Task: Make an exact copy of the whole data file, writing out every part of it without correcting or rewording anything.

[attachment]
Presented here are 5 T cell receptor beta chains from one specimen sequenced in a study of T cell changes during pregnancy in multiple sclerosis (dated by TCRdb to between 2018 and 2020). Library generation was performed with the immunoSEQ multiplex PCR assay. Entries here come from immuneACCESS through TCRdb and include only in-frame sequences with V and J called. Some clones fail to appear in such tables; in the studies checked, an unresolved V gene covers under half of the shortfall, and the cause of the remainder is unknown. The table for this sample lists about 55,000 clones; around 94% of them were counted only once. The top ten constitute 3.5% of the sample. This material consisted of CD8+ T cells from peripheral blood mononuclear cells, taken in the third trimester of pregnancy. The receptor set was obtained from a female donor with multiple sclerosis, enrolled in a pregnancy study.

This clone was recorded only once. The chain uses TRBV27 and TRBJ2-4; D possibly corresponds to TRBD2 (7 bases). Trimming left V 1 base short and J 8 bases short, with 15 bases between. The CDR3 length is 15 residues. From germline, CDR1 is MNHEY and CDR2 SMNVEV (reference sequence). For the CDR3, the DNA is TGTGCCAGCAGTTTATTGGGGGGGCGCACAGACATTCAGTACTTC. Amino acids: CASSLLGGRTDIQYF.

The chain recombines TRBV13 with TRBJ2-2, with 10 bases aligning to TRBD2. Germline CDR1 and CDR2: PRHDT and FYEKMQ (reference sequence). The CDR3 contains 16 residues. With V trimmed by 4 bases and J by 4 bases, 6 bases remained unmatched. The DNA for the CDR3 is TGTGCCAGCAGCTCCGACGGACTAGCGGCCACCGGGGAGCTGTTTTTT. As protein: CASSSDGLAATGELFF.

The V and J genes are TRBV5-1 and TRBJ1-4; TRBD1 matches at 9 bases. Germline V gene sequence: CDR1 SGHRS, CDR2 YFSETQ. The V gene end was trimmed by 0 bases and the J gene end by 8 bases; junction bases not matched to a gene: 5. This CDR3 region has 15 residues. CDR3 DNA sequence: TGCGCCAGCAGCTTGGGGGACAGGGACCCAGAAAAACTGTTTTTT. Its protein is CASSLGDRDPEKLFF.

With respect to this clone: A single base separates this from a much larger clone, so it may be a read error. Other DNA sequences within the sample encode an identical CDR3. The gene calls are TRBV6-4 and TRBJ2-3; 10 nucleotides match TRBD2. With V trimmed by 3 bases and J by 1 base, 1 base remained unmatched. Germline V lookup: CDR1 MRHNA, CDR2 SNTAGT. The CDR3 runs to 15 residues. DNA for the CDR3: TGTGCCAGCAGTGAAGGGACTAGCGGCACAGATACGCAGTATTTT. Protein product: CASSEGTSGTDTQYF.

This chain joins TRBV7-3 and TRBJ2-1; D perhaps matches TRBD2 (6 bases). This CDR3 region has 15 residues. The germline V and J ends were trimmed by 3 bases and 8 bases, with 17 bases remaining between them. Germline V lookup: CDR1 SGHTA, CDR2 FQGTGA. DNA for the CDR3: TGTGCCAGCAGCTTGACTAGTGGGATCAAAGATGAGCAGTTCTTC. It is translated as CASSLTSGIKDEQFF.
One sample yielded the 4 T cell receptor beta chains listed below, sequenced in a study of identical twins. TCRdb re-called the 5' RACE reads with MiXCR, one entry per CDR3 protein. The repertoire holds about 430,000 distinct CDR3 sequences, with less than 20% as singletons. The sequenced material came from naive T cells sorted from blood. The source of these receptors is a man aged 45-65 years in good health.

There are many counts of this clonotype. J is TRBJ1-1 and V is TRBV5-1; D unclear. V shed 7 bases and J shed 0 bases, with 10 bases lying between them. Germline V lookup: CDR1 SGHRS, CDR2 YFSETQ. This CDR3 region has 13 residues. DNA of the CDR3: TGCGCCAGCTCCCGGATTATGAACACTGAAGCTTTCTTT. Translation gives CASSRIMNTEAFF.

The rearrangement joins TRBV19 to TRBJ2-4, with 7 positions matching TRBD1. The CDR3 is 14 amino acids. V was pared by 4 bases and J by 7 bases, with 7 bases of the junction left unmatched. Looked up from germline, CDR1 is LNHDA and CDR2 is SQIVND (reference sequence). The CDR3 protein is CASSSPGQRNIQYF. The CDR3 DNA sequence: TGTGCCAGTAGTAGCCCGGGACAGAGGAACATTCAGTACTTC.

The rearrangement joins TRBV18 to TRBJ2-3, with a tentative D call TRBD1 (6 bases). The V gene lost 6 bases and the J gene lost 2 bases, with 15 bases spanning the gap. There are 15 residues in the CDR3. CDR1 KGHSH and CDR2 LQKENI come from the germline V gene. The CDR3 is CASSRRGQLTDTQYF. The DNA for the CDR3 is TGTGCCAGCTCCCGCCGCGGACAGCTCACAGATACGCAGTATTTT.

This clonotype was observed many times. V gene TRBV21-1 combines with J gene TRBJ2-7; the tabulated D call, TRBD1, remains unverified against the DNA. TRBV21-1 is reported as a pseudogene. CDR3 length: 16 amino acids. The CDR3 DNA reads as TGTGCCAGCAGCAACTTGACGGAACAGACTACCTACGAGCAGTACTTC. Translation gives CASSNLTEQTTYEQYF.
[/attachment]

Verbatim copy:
Presented here are 5 T cell receptor beta chains from one specimen sequenced in a study of T cell changes during pregnancy in multiple sclerosis (dated by TCRdb to between 2018 and 2020). Library generation was performed with the immunoSEQ multiplex PCR assay. Entries here come from immuneACCESS through TCRdb and include only in-frame sequences with V and J called. Some clones fail to appear in such tables; in the studies checked, an unresolved V gene covers under half of the shortfall, and the cause of the remainder is unknown. The table for this sample lists about 55,000 clones; around 94% of them were counted only once. The top ten constitute 3.5% of the sample. This material consisted of CD8+ T cells from peripheral blood mononuclear cells, taken in the third trimester of pregnancy. The receptor set was obtained from a female donor with multiple sclerosis, enrolled in a pregnancy study.

This clone was recorded only once. The chain uses TRBV27 and TRBJ2-4; D possibly corresponds to TRBD2 (7 bases). Trimming left V 1 base short and J 8 bases short, with 15 bases between. The CDR3 length is 15 residues. From germline, CDR1 is MNHEY and CDR2 SMNVEV (reference sequence). For the CDR3, the DNA is TGTGCCAGCAGTTTATTGGGGGGGCGCACAGACATTCAGTACTTC. Amino acids: CASSLLGGRTDIQYF.

The chain recombines TRBV13 with TRBJ2-2, with 10 bases aligning to TRBD2. Germline CDR1 and CDR2: PRHDT and FYEKMQ (reference sequence). The CDR3 contains 16 residues. With V trimmed by 4 bases and J by 4 bases, 6 bases remained unmatched. The DNA for the CDR3 is TGTGCCAGCAGCTCCGACGGACTAGCGGCCACCGGGGAGCTGTTTTTT. As protein: CASSSDGLAATGELFF.

The V and J genes are TRBV5-1 and TRBJ1-4; TRBD1 matches at 9 bases. Germline V gene sequence: CDR1 SGHRS, CDR2 YFSETQ. The V gene end was trimmed by 0 bases and the J gene end by 8 bases; junction bases not matched to a gene: 5. This CDR3 region has 15 residues. CDR3 DNA sequence: TGCGCCAGCAGCTTGGGGGACAGGGACCCAGAAAAACTGTTTTTT. Its protein is CASSLGDRDPEKLFF.

With respect to this clone: A single base separates this from a much larger clone, so it may be a read error. Other DNA sequences within the sample encode an identical CDR3. The gene calls are TRBV6-4 and TRBJ2-3; 10 nucleotides match TRBD2. With V trimmed by 3 bases and J by 1 base, 1 base remained unmatched. Germline V lookup: CDR1 MRHNA, CDR2 SNTAGT. The CDR3 runs to 15 residues. DNA for the CDR3: TGTGCCAGCAGTGAAGGGACTAGCGGCACAGATACGCAGTATTTT. Protein product: CASSEGTSGTDTQYF.

This chain joins TRBV7-3 and TRBJ2-1; D perhaps matches TRBD2 (6 bases). This CDR3 region has 15 residues. The germline V and J ends were trimmed by 3 bases and 8 bases, with 17 bases remaining between them. Germline V lookup: CDR1 SGHTA, CDR2 FQGTGA. DNA for the CDR3: TGTGCCAGCAGCTTGACTAGTGGGATCAAAGATGAGCAGTTCTTC. It is translated as CASSLTSGIKDEQFF.
One sample yielded the 4 T cell receptor beta chains listed below, sequenced in a study of identical twins. TCRdb re-called the 5' RACE reads with MiXCR, one entry per CDR3 protein. The repertoire holds about 430,000 distinct CDR3 sequences, with less than 20% as singletons. The sequenced material came from naive T cells sorted from blood. The source of these receptors is a man aged 45-65 years in good health.

There are many counts of this clonotype. J is TRBJ1-1 and V is TRBV5-1; D unclear. V shed 7 bases and J shed 0 bases, with 10 bases lying between them. Germline V lookup: CDR1 SGHRS, CDR2 YFSETQ. This CDR3 region has 13 residues. DNA of the CDR3: TGCGCCAGCTCCCGGATTATGAACACTGAAGCTTTCTTT. Translation gives CASSRIMNTEAFF.

The rearrangement joins TRBV19 to TRBJ2-4, with 7 positions matching TRBD1. The CDR3 is 14 amino acids. V was pared by 4 bases and J by 7 bases, with 7 bases of the junction left unmatched. Looked up from germline, CDR1 is LNHDA and CDR2 is SQIVND (reference sequence). The CDR3 protein is CASSSPGQRNIQYF. The CDR3 DNA sequence: TGTGCCAGTAGTAGCCCGGGACAGAGGAACATTCAGTACTTC.

The rearrangement joins TRBV18 to TRBJ2-3, with a tentative D call TRBD1 (6 bases). The V gene lost 6 bases and the J gene lost 2 bases, with 15 bases spanning the gap. There are 15 residues in the CDR3. CDR1 KGHSH and CDR2 LQKENI come from the germline V gene. The CDR3 is CASSRRGQLTDTQYF. The DNA for the CDR3 is TGTGCCAGCTCCCGCCGCGGACAGCTCACAGATACGCAGTATTTT.

This clonotype was observed many times. V gene TRBV21-1 combines with J gene TRBJ2-7; the tabulated D call, TRBD1, remains unverified against the DNA. TRBV21-1 is reported as a pseudogene. CDR3 length: 16 amino acids. The CDR3 DNA reads as TGTGCCAGCAGCAACTTGACGGAACAGACTACCTACGAGCAGTACTTC. Translation gives CASSNLTEQTTYEQYF.